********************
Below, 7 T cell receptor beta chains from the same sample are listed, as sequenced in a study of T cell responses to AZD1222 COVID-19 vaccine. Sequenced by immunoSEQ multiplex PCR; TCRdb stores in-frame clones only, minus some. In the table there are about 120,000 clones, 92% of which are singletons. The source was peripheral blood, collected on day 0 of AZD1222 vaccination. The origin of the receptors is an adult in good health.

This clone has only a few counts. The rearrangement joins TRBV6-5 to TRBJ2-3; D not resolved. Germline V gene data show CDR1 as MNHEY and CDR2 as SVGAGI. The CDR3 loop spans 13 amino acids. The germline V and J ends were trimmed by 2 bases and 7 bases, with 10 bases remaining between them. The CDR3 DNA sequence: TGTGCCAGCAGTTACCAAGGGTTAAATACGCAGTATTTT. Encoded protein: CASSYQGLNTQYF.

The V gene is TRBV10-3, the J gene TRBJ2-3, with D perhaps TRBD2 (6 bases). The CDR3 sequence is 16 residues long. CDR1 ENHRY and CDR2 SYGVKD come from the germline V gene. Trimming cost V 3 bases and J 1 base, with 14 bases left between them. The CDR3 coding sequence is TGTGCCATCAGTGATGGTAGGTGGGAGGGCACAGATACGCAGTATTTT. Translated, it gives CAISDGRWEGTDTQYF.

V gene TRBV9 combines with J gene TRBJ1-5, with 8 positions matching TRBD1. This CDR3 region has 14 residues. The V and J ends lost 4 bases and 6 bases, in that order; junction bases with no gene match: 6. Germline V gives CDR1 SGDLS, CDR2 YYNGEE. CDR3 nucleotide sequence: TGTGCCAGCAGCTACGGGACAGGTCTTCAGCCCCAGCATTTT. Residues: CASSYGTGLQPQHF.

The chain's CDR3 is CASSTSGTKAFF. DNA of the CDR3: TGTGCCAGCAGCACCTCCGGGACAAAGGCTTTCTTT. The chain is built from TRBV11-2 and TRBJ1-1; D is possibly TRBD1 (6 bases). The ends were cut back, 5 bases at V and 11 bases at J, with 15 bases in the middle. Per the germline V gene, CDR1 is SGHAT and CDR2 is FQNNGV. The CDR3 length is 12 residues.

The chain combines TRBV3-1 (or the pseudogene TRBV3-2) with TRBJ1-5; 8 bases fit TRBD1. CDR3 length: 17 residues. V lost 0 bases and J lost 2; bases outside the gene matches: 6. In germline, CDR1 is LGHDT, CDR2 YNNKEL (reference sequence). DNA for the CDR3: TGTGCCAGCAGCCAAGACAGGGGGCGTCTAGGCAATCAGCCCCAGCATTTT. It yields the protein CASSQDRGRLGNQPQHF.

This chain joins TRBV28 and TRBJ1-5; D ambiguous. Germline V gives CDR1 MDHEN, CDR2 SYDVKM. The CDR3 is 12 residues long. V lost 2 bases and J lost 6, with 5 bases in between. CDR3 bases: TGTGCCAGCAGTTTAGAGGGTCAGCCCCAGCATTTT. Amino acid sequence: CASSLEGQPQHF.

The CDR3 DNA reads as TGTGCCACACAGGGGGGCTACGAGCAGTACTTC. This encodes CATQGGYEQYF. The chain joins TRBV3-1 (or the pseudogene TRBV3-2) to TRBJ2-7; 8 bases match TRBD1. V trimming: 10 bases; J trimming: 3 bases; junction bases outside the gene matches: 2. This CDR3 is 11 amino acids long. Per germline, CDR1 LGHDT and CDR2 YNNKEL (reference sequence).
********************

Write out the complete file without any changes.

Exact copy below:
Below, 7 T cell receptor beta chains from the same sample are listed, as sequenced in a study of T cell responses to AZD1222 COVID-19 vaccine. Sequenced by immunoSEQ multiplex PCR; TCRdb stores in-frame clones only, minus some. In the table there are about 120,000 clones, 92% of which are singletons. The source was peripheral blood, collected on day 0 of AZD1222 vaccination. The origin of the receptors is an adult in good health.

This clone has only a few counts. The rearrangement joins TRBV6-5 to TRBJ2-3; D not resolved. Germline V gene data show CDR1 as MNHEY and CDR2 as SVGAGI. The CDR3 loop spans 13 amino acids. The germline V and J ends were trimmed by 2 bases and 7 bases, with 10 bases remaining between them. The CDR3 DNA sequence: TGTGCCAGCAGTTACCAAGGGTTAAATACGCAGTATTTT. Encoded protein: CASSYQGLNTQYF.

The V gene is TRBV10-3, the J gene TRBJ2-3, with D perhaps TRBD2 (6 bases). The CDR3 sequence is 16 residues long. CDR1 ENHRY and CDR2 SYGVKD come from the germline V gene. Trimming cost V 3 bases and J 1 base, with 14 bases left between them. The CDR3 coding sequence is TGTGCCATCAGTGATGGTAGGTGGGAGGGCACAGATACGCAGTATTTT. Translated, it gives CAISDGRWEGTDTQYF.

V gene TRBV9 combines with J gene TRBJ1-5, with 8 positions matching TRBD1. This CDR3 region has 14 residues. The V and J ends lost 4 bases and 6 bases, in that order; junction bases with no gene match: 6. Germline V gives CDR1 SGDLS, CDR2 YYNGEE. CDR3 nucleotide sequence: TGTGCCAGCAGCTACGGGACAGGTCTTCAGCCCCAGCATTTT. Residues: CASSYGTGLQPQHF.

The chain's CDR3 is CASSTSGTKAFF. DNA of the CDR3: TGTGCCAGCAGCACCTCCGGGACAAAGGCTTTCTTT. The chain is built from TRBV11-2 and TRBJ1-1; D is possibly TRBD1 (6 bases). The ends were cut back, 5 bases at V and 11 bases at J, with 15 bases in the middle. Per the germline V gene, CDR1 is SGHAT and CDR2 is FQNNGV. The CDR3 length is 12 residues.

The chain combines TRBV3-1 (or the pseudogene TRBV3-2) with TRBJ1-5; 8 bases fit TRBD1. CDR3 length: 17 residues. V lost 0 bases and J lost 2; bases outside the gene matches: 6. In germline, CDR1 is LGHDT, CDR2 YNNKEL (reference sequence). DNA for the CDR3: TGTGCCAGCAGCCAAGACAGGGGGCGTCTAGGCAATCAGCCCCAGCATTTT. It yields the protein CASSQDRGRLGNQPQHF.

This chain joins TRBV28 and TRBJ1-5; D ambiguous. Germline V gives CDR1 MDHEN, CDR2 SYDVKM. The CDR3 is 12 residues long. V lost 2 bases and J lost 6, with 5 bases in between. CDR3 bases: TGTGCCAGCAGTTTAGAGGGTCAGCCCCAGCATTTT. Amino acid sequence: CASSLEGQPQHF.

The CDR3 DNA reads as TGTGCCACACAGGGGGGCTACGAGCAGTACTTC. This encodes CATQGGYEQYF. The chain joins TRBV3-1 (or the pseudogene TRBV3-2) to TRBJ2-7; 8 bases match TRBD1. V trimming: 10 bases; J trimming: 3 bases; junction bases outside the gene matches: 2. This CDR3 is 11 amino acids long. Per germline, CDR1 LGHDT and CDR2 YNNKEL (reference sequence).